The secret of success in life depends on having a calm soul.
It might appear to us that success in life depends mainly on how much exertion and effort you put into things. Exertion certainly plays an important part in our life; we know from many statements of Chazal about the importance of exertion [in Torah learning, and in life in general]. But life is not entirely based on exertion. We also need some menuchah (serenity), in order to be able to have exertion.
The Torah praises Yissocher for being like a donkey that bears the yoke of Torah upon him like a heavy load that he is willing to carry until he is exhausted, but the end of the verse regarding Yissocher says, “And he saw that serenity was good.” Only when there is a regard for serenity can one properly have exertion. Exertion is detrimental when it causes a person to lose his serenity; the exertion must be preceded with a degree of serenity, and then the exertion will prove successful.
The more a person is more of a baal nefesh (one who “owns” his soul), as mentioned in the beginning of this chapter, and he recognizes the abilities in his soul, he is able to better direct his soul abilities properly, even as he finds himself amidst intense anger; he is able to gain some self-control. Of course, there is no such thing as always being able to have perfect self-control and to be perfectly calm, as one is in the midst of intense anger. But a large part of our life requires some degree of calmness, where the soul can remain in its pure, calm state.
The more a person can maintain his calmness as he’s angry (understandably, this does not get rid of anger entirely) and he regularly makes use of the methods explained in this chapter (in addition to other methods which we will soon mention in the coming chapters), he will learn how to calm down his angry soul, and even more so, he will then find the root of the soul’s energy, which is menuchah (serenity). Sometimes a person is taken out of his serenity due to various events in his life that jolt him, and that is fine, but as a general way to live, one needs a basic level of serenity, which we refer to in the Shabbos Minchah prayer as “menuchas hashket v’betach” (a serenity that is calming and reassuring).
 Refer to the Rav’s series on imagination, Getting To Your Imagination (דע את דמיונך)
 After delivering this class, the Rav was asked: “If a person has problems with rage and he wants to calm down, should he take pills?”
The Rav first responded (humorously): “We don’t need to go to any shiurim then – we should just give out pills to everyone.” The Rav then continued: “Taking pills in order to calm down – it depends. Some pills are made from natural herbs which are meant to aid the body’s health, and that’s different [it’s okay]. But if they are pills that calm a person’s emotional state, one must carefully consider whether he should go down that road or not. Usually when people take pills in order to ease their emotional issues, they have basically decided to work only with their body and not from within themselves. It is living like an animal; animals also get angry [and they can also be calmed with tranquilizing drugs…]. There are a considerable amount of people in our generation today who aren’t interested in working on themselves through the path of avodah (inner work) and therefore they work on themselves entirely through the body; they attempt to change their inner character by working directly with the body. Can we say that this doesn’t work? Of course it can work - it is possible to cause changes in the soul by working with the body, because the body and the soul are interconnected. There is a definitely a part of our avodah to work with our body, but we also have to work directly with our middos (internal character traits) themselves.Now, if a person has such bad middos that he can’t function properly unless he takes pills, then he may do so on a temporary basis and take pills to calm his body.”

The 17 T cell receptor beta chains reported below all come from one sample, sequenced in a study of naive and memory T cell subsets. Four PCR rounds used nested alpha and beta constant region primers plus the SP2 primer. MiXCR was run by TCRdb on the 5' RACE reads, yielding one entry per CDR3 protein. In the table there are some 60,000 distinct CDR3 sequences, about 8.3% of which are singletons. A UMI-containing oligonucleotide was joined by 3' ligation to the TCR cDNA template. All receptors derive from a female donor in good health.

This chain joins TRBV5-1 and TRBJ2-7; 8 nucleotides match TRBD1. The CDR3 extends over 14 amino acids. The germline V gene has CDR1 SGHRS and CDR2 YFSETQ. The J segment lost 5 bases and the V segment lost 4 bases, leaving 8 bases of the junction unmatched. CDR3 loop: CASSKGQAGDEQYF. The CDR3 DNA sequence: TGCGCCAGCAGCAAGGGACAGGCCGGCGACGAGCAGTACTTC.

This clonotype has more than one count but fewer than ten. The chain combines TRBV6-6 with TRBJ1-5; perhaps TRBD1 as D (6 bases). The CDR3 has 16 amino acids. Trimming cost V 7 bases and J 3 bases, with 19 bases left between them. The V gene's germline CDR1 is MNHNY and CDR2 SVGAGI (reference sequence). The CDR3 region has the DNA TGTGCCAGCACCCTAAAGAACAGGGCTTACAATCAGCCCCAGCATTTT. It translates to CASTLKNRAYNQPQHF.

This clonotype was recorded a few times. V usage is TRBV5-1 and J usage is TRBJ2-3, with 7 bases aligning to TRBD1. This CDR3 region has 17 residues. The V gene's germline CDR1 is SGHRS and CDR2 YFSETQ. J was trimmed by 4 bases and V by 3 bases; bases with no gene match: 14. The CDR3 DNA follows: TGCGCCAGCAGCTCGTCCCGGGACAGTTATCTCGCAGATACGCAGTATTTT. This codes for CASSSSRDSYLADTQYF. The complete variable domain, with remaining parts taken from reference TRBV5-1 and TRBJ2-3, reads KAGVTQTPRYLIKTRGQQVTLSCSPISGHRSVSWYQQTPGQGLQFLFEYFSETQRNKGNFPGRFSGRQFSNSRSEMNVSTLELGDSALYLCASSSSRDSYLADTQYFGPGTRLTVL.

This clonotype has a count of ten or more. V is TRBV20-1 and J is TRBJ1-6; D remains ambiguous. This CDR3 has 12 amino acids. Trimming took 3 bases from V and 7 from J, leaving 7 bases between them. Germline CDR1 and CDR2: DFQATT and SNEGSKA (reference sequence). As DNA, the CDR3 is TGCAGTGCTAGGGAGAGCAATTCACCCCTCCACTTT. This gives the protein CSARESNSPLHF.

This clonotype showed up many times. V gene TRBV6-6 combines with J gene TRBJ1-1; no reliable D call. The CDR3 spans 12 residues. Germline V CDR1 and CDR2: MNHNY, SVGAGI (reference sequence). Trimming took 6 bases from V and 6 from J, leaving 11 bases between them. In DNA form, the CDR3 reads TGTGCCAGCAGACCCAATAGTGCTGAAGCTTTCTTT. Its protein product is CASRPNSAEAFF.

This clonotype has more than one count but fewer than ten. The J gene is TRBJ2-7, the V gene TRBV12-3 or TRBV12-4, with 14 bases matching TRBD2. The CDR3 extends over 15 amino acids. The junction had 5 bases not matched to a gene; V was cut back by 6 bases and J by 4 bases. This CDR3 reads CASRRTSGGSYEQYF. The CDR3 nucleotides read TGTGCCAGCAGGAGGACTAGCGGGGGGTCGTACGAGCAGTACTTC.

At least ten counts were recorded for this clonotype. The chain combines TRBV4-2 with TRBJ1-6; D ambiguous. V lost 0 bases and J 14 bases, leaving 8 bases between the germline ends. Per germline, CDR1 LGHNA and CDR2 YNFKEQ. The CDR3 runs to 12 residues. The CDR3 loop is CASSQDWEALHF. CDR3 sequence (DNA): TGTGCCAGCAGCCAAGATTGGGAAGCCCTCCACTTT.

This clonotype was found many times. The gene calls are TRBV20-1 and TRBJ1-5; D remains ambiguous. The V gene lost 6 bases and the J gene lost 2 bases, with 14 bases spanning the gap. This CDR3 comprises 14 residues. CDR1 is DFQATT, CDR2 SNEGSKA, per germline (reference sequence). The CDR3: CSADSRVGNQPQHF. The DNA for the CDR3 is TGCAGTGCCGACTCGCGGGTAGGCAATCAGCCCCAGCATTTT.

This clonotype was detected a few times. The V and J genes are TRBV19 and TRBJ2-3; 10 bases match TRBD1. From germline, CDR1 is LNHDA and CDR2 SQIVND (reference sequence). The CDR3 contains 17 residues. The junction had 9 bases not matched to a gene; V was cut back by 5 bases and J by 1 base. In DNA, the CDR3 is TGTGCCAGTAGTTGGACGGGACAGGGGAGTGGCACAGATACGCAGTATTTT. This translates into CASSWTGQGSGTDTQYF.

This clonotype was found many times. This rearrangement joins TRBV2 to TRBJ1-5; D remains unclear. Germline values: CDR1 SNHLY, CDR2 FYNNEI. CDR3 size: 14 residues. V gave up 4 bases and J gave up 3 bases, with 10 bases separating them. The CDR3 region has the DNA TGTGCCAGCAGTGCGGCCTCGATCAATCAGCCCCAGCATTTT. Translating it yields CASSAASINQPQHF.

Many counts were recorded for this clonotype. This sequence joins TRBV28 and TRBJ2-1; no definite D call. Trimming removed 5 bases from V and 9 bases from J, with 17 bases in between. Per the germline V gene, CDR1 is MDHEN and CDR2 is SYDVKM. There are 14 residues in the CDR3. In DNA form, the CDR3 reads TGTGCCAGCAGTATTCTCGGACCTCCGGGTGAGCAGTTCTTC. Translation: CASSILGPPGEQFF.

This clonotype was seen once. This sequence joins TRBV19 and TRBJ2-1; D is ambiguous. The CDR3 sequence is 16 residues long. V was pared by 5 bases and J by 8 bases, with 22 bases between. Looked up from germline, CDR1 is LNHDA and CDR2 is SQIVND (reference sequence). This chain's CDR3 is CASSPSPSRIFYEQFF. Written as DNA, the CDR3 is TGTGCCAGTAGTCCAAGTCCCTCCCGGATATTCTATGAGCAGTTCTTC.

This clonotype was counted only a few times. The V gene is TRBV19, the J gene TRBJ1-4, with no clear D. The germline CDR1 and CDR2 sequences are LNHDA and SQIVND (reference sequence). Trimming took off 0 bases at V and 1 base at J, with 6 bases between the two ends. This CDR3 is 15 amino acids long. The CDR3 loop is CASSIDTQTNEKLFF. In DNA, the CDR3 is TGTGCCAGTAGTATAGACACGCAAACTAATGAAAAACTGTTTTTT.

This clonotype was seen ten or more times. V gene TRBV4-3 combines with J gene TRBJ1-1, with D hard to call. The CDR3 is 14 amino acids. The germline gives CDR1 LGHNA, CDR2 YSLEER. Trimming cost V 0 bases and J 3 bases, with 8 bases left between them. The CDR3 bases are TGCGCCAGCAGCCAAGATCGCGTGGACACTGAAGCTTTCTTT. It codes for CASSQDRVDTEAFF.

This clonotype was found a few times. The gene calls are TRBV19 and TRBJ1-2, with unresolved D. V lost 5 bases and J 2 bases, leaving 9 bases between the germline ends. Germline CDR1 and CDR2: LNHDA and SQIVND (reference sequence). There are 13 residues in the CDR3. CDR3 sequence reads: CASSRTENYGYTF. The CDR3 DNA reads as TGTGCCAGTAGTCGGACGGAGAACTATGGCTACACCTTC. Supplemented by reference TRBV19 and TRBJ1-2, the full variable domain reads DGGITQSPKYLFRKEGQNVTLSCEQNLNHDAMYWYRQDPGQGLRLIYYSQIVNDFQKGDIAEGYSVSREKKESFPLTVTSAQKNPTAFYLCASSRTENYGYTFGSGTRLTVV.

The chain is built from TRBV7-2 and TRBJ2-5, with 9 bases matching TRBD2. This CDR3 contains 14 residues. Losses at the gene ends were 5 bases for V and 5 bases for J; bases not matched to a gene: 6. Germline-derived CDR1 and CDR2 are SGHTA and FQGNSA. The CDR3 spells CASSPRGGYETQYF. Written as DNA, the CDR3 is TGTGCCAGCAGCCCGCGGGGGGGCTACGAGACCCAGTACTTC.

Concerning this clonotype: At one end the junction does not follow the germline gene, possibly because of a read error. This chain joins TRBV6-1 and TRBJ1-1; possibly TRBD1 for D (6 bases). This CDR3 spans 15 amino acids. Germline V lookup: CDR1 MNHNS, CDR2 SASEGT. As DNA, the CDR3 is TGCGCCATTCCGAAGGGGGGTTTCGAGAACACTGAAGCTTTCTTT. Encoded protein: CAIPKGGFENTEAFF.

At a later point the Rav added on (in response to a different question, soon after the above question was asked): “When a person wants to be an oived Hashem (one who serves the Creator), but he wants do so through working with the body alone, this is contradictory behavior. He is searching to build his spiritual state but he is trying to do so through his physical body alone. This is a way that comes from the gentiles and it is only meant to be used by gentiles, and for the most part, it can only work for gentiles. In certain extreme situations, it may be used by a Jew who has fallen very low that for the time being, his life right now resembles a level that is very close to a gentile’s way of living.”